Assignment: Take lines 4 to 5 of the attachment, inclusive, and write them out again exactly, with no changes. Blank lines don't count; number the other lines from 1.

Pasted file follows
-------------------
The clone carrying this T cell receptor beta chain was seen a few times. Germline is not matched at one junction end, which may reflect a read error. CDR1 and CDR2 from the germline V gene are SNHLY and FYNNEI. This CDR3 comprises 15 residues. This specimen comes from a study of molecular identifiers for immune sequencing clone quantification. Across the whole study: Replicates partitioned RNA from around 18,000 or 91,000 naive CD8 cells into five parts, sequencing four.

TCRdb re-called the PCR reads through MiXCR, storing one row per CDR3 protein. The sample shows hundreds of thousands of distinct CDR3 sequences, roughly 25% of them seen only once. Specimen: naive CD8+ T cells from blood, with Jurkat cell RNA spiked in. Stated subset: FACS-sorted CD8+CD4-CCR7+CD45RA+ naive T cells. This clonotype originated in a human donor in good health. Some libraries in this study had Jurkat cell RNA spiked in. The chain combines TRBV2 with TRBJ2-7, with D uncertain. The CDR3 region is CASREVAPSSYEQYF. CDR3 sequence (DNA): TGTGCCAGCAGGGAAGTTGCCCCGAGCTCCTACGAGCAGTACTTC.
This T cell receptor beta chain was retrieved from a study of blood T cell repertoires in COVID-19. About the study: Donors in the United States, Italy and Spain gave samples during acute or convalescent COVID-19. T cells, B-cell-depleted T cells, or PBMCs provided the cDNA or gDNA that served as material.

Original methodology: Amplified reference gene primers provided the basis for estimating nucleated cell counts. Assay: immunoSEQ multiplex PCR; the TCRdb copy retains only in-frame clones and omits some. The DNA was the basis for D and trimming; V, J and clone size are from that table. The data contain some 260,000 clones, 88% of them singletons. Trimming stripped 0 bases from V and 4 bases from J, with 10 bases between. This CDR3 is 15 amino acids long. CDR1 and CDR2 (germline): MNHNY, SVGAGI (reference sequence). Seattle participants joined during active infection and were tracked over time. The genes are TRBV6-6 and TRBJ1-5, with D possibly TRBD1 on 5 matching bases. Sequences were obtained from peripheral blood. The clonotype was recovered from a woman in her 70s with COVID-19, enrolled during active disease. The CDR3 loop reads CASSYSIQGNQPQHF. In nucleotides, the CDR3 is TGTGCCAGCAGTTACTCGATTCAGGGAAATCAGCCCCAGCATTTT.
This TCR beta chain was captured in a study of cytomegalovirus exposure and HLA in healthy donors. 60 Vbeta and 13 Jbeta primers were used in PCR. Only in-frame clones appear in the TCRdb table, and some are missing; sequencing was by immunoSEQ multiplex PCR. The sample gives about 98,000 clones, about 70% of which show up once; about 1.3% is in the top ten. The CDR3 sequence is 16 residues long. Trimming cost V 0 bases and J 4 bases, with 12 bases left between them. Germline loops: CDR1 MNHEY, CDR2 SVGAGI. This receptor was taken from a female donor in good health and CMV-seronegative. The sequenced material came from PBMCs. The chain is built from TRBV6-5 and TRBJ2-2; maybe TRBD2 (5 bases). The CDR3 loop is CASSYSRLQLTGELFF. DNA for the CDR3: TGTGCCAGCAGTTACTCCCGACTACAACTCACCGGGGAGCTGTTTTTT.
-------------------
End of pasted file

Original methodology: Amplified reference gene primers provided the basis for estimating nucleated cell counts. Assay: immunoSEQ multiplex PCR; the TCRdb copy retains only in-frame clones and omits some. The DNA was the basis for D and trimming; V, J and clone size are from that table. The data contain some 260,000 clones, 88% of them singletons. Trimming stripped 0 bases from V and 4 bases from J, with 10 bases between. This CDR3 is 15 amino acids long. CDR1 and CDR2 (germline): MNHNY, SVGAGI (reference sequence). Seattle participants joined during active infection and were tracked over time. The genes are TRBV6-6 and TRBJ1-5, with D possibly TRBD1 on 5 matching bases. Sequences were obtained from peripheral blood. The clonotype was recovered from a woman in her 70s with COVID-19, enrolled during active disease. The CDR3 loop reads CASSYSIQGNQPQHF. In nucleotides, the CDR3 is TGTGCCAGCAGTTACTCGATTCAGGGAAATCAGCCCCAGCATTTT.
This TCR beta chain was captured in a study of cytomegalovirus exposure and HLA in healthy donors. 60 Vbeta and 13 Jbeta primers were used in PCR. Only in-frame clones appear in the TCRdb table, and some are missing; sequencing was by immunoSEQ multiplex PCR. The sample gives about 98,000 clones, about 70% of which show up once; about 1.3% is in the top ten. The CDR3 sequence is 16 residues long. Trimming cost V 0 bases and J 4 bases, with 12 bases left between them. Germline loops: CDR1 MNHEY, CDR2 SVGAGI. This receptor was taken from a female donor in good health and CMV-seronegative. The sequenced material came from PBMCs. The chain is built from TRBV6-5 and TRBJ2-2; maybe TRBD2 (5 bases). The CDR3 loop is CASSYSRLQLTGELFF. DNA for the CDR3: TGTGCCAGCAGTTACTCCCGACTACAACTCACCGGGGAGCTGTTTTTT.